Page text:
Etiella (Etiella behrii) larvae have been observed in significant numbers (up to 10 larvae per square metre) in vegetative soybean crops in the Cecil Plains/ Pampas regions of the Darling Downs, and in low numbers (<1/sqm) in a DAFF soybean trial at Kingaroy.
These infestations are likely due to the current hot and dry seasonal conditions which historically favour increased etiella activity in other susceptible summer hosts, especially peanuts.
Damage of the magnitude observed to date is most likely not economically significant. This assertion is based on field experience with other pests damaging stems and buds in vegetative soybeans. Preliminary trials suggest larvae can’t be controlled effectively with current pesticides because of their sheltered feeding sites inside buds and stems.
Signs of an Etiella infestation in soybeans
Larvae are attacking terminals and axilliary buds and are also tunnelling in the stems. This feeding behaviour has been documented previously in peanuts but not to date in soybeans.
This season is certainly not the first time Etiella has infested vegetative soybeans. However, the low number of records suggests that either their damage has been either attributed to other pests, or the level of damage has been insufficient to trigger a closer examination to determine the pest responsible.
This season Etiella damage has been reported from crops at late podfill, although mostly at sub-economic levels. Etiella are a major pest of late podfill peanuts as etiella damage to pods greatly increases aflatoxin levels in harvested peanut seed.
The first readily visible etiella damage symptoms in vegetative soybeans are dead buds and terminals, but with few to no external signs of the tunnelling inside the stem. Dissection of infested plants from the infested crops revealed small larvae inside damaged terminals/buds, and larger larvae tunnelling in stems, feeding mainly on pith tissue.
Microscopic examination of dead buds/terminals suggests that damage to the plant’s vascular tissue as larvae tunnel towards the pith is responsible for the death of these structures. Not all damaged bud/terminal sites had subsequent tunnelling, suggesting that not all small larvae survive on vegetative soybeans.
Etiella tunnels have a brown discolouration and contain larval frass (poo). In contrast, undamaged pith tissue is almost white.
What impact might the infestations have on crop yields?
Soybeans can compensate for considerable axilliary bud damage but replacement buds and subsequent pods are often set lower on the plants, making for more difficult harvesting. It is unclear whether the etiella damage witnessed so far this season will result in lower pod set.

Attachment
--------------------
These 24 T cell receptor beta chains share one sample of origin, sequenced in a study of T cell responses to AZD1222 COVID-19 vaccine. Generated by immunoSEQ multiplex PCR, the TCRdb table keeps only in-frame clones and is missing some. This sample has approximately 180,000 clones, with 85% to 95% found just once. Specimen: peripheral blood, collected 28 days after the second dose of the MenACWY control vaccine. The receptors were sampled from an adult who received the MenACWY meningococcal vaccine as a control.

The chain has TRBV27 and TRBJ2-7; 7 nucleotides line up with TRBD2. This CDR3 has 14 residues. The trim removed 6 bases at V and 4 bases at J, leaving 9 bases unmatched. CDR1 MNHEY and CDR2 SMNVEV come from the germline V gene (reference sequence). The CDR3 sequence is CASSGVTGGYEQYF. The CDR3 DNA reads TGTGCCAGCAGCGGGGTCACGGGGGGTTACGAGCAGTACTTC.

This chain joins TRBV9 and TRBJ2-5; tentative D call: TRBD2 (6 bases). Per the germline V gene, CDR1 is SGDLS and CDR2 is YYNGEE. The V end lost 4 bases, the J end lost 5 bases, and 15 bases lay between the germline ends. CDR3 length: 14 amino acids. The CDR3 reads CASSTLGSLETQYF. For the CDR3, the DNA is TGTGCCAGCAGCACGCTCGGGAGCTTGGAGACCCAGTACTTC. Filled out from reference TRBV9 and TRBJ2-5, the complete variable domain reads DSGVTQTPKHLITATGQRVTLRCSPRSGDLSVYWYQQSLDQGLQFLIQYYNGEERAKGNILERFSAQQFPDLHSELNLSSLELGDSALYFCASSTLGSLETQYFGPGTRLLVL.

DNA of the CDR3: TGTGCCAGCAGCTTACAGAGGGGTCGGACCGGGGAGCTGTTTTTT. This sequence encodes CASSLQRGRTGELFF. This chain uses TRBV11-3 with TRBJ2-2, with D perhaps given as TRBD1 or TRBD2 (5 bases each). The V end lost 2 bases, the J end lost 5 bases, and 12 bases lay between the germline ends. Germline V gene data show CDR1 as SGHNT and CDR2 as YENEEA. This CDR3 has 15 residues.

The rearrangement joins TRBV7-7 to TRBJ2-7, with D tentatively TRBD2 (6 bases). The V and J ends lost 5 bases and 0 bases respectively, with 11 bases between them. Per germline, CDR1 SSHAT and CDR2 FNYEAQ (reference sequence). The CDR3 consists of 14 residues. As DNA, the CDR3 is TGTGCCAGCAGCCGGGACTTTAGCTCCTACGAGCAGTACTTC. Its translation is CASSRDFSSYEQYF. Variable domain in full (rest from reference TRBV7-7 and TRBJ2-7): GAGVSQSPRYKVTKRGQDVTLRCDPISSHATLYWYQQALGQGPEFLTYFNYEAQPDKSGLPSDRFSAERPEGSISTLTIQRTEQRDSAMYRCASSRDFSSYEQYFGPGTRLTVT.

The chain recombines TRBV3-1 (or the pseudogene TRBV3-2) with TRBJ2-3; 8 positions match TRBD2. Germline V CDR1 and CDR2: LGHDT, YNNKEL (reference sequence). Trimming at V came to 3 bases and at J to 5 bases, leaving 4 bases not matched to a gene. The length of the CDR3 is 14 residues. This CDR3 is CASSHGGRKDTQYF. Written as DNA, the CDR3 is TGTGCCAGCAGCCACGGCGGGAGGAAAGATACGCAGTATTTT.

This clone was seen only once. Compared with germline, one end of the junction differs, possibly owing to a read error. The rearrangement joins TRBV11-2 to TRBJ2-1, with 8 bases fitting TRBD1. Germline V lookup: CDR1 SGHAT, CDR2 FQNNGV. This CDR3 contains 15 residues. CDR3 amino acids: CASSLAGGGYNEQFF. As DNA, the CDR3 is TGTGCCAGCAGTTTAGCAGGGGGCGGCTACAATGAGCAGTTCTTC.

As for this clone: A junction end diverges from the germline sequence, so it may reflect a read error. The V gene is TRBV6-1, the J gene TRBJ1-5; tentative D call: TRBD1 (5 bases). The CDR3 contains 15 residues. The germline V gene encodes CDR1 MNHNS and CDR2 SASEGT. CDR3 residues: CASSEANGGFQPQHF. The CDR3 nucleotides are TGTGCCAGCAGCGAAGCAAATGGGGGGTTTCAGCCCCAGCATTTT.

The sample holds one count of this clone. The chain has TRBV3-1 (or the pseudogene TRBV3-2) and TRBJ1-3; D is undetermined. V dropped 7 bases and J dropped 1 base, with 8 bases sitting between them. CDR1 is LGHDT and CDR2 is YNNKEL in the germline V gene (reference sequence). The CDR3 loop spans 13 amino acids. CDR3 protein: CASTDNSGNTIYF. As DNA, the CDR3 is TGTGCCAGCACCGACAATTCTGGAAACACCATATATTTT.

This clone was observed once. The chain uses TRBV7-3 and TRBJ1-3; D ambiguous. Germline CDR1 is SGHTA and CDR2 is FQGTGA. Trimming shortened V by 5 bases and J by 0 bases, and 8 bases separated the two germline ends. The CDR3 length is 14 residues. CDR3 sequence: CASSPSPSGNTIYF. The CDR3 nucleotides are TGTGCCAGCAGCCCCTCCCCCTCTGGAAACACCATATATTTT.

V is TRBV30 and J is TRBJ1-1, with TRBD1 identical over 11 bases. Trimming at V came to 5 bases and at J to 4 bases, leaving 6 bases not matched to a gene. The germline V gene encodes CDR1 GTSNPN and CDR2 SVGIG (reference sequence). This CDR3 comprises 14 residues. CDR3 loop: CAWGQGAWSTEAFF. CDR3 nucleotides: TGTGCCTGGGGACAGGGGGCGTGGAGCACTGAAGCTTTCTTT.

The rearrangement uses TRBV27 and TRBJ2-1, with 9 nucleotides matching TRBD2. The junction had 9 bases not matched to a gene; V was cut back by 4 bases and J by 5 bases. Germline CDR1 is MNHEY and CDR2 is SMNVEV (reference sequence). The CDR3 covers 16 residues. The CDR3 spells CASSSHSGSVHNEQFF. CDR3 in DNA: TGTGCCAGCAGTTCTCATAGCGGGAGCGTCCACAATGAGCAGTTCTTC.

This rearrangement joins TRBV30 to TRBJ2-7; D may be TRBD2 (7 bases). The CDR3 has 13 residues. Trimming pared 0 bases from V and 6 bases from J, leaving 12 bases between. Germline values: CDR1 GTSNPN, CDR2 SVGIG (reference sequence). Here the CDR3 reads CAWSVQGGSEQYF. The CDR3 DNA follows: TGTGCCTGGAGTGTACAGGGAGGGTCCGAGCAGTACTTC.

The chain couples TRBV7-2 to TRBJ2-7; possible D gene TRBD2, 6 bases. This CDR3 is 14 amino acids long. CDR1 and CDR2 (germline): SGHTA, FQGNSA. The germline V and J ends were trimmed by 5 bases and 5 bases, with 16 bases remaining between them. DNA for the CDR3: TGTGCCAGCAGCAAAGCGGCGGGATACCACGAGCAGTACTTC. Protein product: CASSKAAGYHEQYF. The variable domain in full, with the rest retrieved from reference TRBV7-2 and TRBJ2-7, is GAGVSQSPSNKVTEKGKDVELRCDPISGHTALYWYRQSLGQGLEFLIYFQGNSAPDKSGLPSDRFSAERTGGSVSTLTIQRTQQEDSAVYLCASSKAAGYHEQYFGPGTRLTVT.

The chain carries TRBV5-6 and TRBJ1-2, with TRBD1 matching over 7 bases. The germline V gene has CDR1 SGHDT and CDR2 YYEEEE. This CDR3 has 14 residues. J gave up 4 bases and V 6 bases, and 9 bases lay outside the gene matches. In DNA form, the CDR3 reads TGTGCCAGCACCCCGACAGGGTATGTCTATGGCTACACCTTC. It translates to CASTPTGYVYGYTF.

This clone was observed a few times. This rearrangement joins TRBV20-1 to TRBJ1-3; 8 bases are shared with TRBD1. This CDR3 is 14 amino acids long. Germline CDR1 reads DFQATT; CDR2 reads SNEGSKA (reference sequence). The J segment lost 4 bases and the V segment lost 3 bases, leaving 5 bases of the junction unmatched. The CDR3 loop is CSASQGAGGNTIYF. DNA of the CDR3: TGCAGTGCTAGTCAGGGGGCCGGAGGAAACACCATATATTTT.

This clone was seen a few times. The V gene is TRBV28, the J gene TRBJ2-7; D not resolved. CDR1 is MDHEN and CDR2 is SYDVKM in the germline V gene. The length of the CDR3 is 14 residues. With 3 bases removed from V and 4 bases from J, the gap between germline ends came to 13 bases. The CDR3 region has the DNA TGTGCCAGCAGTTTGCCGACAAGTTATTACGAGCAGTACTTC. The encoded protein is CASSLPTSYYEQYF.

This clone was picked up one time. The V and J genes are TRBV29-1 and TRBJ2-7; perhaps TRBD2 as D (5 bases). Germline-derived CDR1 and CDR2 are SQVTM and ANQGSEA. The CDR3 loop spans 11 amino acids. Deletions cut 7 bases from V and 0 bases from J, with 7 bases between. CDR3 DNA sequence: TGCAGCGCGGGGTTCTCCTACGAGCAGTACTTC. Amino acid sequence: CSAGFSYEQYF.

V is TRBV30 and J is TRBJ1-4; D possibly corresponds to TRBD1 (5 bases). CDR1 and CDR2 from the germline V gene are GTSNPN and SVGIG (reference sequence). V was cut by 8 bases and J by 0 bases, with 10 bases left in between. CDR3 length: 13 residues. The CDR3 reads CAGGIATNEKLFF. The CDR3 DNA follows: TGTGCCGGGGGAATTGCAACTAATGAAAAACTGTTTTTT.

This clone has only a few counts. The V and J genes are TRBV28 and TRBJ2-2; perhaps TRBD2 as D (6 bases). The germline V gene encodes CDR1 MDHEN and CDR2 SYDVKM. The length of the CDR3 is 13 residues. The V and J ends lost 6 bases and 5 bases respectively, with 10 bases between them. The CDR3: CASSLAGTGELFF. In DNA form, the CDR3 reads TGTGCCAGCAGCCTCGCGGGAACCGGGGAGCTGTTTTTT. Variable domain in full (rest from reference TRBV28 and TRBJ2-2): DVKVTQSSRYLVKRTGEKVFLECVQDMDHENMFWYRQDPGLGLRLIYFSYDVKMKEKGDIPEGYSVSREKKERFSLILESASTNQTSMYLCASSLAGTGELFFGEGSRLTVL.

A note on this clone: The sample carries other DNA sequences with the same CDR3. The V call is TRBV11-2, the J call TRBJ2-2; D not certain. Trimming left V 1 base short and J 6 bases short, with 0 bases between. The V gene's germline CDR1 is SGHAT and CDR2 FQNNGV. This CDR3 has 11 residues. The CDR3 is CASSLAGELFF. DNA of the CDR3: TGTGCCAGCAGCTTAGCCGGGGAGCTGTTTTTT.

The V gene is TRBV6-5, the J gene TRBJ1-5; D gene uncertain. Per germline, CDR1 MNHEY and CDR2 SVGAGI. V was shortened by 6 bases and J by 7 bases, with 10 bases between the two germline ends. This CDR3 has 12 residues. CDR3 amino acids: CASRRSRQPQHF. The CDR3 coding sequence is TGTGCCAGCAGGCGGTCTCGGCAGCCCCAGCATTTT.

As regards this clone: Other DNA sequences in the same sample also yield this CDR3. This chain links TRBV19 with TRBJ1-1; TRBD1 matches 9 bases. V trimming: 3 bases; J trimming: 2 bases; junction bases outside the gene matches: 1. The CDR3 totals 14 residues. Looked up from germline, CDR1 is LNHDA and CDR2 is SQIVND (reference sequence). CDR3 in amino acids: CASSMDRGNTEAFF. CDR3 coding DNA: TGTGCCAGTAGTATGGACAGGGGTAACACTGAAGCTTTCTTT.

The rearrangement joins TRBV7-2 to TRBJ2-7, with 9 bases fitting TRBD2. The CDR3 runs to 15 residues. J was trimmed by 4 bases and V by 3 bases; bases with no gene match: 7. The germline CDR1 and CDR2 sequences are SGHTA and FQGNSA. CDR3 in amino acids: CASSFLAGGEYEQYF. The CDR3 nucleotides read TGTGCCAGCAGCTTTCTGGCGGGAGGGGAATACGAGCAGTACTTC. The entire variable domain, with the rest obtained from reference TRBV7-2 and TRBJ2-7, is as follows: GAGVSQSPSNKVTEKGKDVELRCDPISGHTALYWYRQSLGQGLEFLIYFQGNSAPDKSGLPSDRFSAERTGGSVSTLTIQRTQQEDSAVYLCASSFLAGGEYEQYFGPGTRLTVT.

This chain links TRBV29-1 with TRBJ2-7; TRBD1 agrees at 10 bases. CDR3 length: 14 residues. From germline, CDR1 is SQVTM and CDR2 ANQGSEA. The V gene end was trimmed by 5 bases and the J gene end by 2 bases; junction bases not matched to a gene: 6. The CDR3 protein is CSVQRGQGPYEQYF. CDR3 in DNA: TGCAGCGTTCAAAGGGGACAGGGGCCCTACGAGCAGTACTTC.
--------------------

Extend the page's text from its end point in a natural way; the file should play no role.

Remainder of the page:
Extensive stem tunnelling may make the plants more brittle and prone to snapping off when being sampled vigorously with a beat sheet. Experience with other stem-tunnelling pests suggests this does not necessarily lead to lodging of the crop at or prior to harvest.
Identifying Etiella and distinguishing it from other pests causing similar symptoms in vegetative soybeans (across all soybean growing regions)
Small etiella larvae are cream with a dark head. Larger larvae (reaching 12 mm in length) are typically pale green with pink stripes and a dark red band behind the head.
Helicoverpa and grass blue butterfly larvae can kill terminals and axilliary buds, but don’t tunnel in stems. Grass blue feeding often results in the windowing of terminal and more-fully expanded leaves. Grass blue butterfly larvae are short (12 mm long) and slug like, while Helicoverpa are brown or green, with a parallel body, a pale stripe along their flanks, and characteristic pale striations on their back.
Helicoverpa damage to stems is usually coincidently inflicted when large larvae (on the outside of the stems) are targeting the plant’s axilliary buds. Such damage can have a major impact on yield, particularly if stems are severed and tops of the plant are lost.
Soybean moth larvae can attack vegetative terminals, but don’t tunnel in the stems. Larvae feed inside the leaves in leaf mines, which appear as translucent tan-coloured tissue. Soybean moth larvae reach 7 mm in length and are grey green in colour.
Legume and cotton webspinners web and fold leaves together. Legume webspinner is common in coastal soybeans but is rarely seen in more-inland crops. Outbreaks of cotton webspinners in soybeans are extremely rare but severe leaf damage (shredding) has been occasionally observed in seedling soybeans.
Zygrita or lucerne crown borer (Zygrita diva) larvae commonly tunnel in the stem’s pith, but tunnels originate from oviposition sites in the plant stem, not from the axilliary buds. Tunnels made by Zygrita are similar in appearance to etiella tunnels with a brown discolouration. Zygrita larvae are cream with a distinct thickening behind the head. They can reach 12 mm in length and are devoid of pink stripes and ventral prolegs. Zygrita only inflict economic damage if they pupate prior to pods reaching physiological maturity. This is because just prior to pupation, larvae ‘ringarbark’ the stem from the inside in order to plug the pupal chamber in the lower stem.